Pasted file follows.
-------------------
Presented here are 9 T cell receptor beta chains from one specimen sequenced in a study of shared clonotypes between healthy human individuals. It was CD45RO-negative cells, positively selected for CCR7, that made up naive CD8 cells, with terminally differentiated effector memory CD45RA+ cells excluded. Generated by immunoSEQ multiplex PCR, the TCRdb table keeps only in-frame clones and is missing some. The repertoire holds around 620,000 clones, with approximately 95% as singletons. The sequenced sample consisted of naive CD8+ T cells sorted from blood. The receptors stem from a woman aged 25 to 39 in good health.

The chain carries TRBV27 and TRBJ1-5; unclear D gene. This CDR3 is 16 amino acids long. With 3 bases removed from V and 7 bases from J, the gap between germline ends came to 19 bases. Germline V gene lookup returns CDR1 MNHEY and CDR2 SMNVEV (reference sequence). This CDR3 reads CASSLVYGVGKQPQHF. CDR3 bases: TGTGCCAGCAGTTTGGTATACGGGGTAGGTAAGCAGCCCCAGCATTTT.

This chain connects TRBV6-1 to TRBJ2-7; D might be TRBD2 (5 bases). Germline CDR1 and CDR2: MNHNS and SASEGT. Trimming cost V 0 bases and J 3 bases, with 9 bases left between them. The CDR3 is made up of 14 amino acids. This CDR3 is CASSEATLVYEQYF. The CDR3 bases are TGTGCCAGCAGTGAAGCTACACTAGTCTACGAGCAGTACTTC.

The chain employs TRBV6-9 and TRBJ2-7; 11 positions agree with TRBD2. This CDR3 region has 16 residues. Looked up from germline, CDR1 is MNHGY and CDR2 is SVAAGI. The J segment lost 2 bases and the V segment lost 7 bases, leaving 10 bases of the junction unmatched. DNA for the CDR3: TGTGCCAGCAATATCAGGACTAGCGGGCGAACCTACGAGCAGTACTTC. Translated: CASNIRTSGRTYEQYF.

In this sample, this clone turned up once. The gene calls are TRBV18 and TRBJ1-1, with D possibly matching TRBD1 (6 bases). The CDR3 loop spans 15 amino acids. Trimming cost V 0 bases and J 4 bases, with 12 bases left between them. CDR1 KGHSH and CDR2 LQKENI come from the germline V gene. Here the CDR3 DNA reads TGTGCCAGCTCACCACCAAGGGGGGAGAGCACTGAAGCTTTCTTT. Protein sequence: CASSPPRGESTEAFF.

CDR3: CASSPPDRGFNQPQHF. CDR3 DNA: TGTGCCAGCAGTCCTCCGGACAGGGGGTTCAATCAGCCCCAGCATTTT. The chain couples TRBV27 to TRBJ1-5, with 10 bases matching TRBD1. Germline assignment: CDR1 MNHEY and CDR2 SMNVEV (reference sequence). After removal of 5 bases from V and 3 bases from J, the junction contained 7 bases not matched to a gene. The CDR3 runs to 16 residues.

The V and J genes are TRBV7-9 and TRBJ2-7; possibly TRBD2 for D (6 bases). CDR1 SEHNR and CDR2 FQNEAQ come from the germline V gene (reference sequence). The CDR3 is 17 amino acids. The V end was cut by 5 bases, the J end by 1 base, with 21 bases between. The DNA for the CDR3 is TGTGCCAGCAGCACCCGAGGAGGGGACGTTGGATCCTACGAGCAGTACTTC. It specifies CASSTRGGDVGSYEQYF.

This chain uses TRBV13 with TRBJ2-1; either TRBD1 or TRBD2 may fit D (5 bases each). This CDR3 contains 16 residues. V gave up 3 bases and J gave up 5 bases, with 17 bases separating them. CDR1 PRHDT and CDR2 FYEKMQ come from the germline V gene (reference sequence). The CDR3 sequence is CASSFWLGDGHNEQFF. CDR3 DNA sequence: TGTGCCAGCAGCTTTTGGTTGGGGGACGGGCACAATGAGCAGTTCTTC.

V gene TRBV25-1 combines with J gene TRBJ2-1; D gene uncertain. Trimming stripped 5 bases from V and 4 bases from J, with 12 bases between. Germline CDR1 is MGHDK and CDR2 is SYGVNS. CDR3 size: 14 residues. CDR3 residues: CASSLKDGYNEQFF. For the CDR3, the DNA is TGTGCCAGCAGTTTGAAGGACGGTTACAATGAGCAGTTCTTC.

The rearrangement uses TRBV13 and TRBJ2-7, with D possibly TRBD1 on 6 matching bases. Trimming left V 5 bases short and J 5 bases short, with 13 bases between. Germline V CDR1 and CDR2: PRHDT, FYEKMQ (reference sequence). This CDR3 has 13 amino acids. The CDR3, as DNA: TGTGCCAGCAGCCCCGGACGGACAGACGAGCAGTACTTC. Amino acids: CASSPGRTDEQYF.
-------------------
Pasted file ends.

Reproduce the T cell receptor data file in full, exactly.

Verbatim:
Presented here are 9 T cell receptor beta chains from one specimen sequenced in a study of shared clonotypes between healthy human individuals. It was CD45RO-negative cells, positively selected for CCR7, that made up naive CD8 cells, with terminally differentiated effector memory CD45RA+ cells excluded. Generated by immunoSEQ multiplex PCR, the TCRdb table keeps only in-frame clones and is missing some. The repertoire holds around 620,000 clones, with approximately 95% as singletons. The sequenced sample consisted of naive CD8+ T cells sorted from blood. The receptors stem from a woman aged 25 to 39 in good health.

The chain carries TRBV27 and TRBJ1-5; unclear D gene. This CDR3 is 16 amino acids long. With 3 bases removed from V and 7 bases from J, the gap between germline ends came to 19 bases. Germline V gene lookup returns CDR1 MNHEY and CDR2 SMNVEV (reference sequence). This CDR3 reads CASSLVYGVGKQPQHF. CDR3 bases: TGTGCCAGCAGTTTGGTATACGGGGTAGGTAAGCAGCCCCAGCATTTT.

This chain connects TRBV6-1 to TRBJ2-7; D might be TRBD2 (5 bases). Germline CDR1 and CDR2: MNHNS and SASEGT. Trimming cost V 0 bases and J 3 bases, with 9 bases left between them. The CDR3 is made up of 14 amino acids. This CDR3 is CASSEATLVYEQYF. The CDR3 bases are TGTGCCAGCAGTGAAGCTACACTAGTCTACGAGCAGTACTTC.

The chain employs TRBV6-9 and TRBJ2-7; 11 positions agree with TRBD2. This CDR3 region has 16 residues. Looked up from germline, CDR1 is MNHGY and CDR2 is SVAAGI. The J segment lost 2 bases and the V segment lost 7 bases, leaving 10 bases of the junction unmatched. DNA for the CDR3: TGTGCCAGCAATATCAGGACTAGCGGGCGAACCTACGAGCAGTACTTC. Translated: CASNIRTSGRTYEQYF.

In this sample, this clone turned up once. The gene calls are TRBV18 and TRBJ1-1, with D possibly matching TRBD1 (6 bases). The CDR3 loop spans 15 amino acids. Trimming cost V 0 bases and J 4 bases, with 12 bases left between them. CDR1 KGHSH and CDR2 LQKENI come from the germline V gene. Here the CDR3 DNA reads TGTGCCAGCTCACCACCAAGGGGGGAGAGCACTGAAGCTTTCTTT. Protein sequence: CASSPPRGESTEAFF.

CDR3: CASSPPDRGFNQPQHF. CDR3 DNA: TGTGCCAGCAGTCCTCCGGACAGGGGGTTCAATCAGCCCCAGCATTTT. The chain couples TRBV27 to TRBJ1-5, with 10 bases matching TRBD1. Germline assignment: CDR1 MNHEY and CDR2 SMNVEV (reference sequence). After removal of 5 bases from V and 3 bases from J, the junction contained 7 bases not matched to a gene. The CDR3 runs to 16 residues.

The V and J genes are TRBV7-9 and TRBJ2-7; possibly TRBD2 for D (6 bases). CDR1 SEHNR and CDR2 FQNEAQ come from the germline V gene (reference sequence). The CDR3 is 17 amino acids. The V end was cut by 5 bases, the J end by 1 base, with 21 bases between. The DNA for the CDR3 is TGTGCCAGCAGCACCCGAGGAGGGGACGTTGGATCCTACGAGCAGTACTTC. It specifies CASSTRGGDVGSYEQYF.

This chain uses TRBV13 with TRBJ2-1; either TRBD1 or TRBD2 may fit D (5 bases each). This CDR3 contains 16 residues. V gave up 3 bases and J gave up 5 bases, with 17 bases separating them. CDR1 PRHDT and CDR2 FYEKMQ come from the germline V gene (reference sequence). The CDR3 sequence is CASSFWLGDGHNEQFF. CDR3 DNA sequence: TGTGCCAGCAGCTTTTGGTTGGGGGACGGGCACAATGAGCAGTTCTTC.

V gene TRBV25-1 combines with J gene TRBJ2-1; D gene uncertain. Trimming stripped 5 bases from V and 4 bases from J, with 12 bases between. Germline CDR1 is MGHDK and CDR2 is SYGVNS. CDR3 size: 14 residues. CDR3 residues: CASSLKDGYNEQFF. For the CDR3, the DNA is TGTGCCAGCAGTTTGAAGGACGGTTACAATGAGCAGTTCTTC.

The rearrangement uses TRBV13 and TRBJ2-7, with D possibly TRBD1 on 6 matching bases. Trimming left V 5 bases short and J 5 bases short, with 13 bases between. Germline V CDR1 and CDR2: PRHDT, FYEKMQ (reference sequence). This CDR3 has 13 amino acids. The CDR3, as DNA: TGTGCCAGCAGCCCCGGACGGACAGACGAGCAGTACTTC. Amino acids: CASSPGRTDEQYF.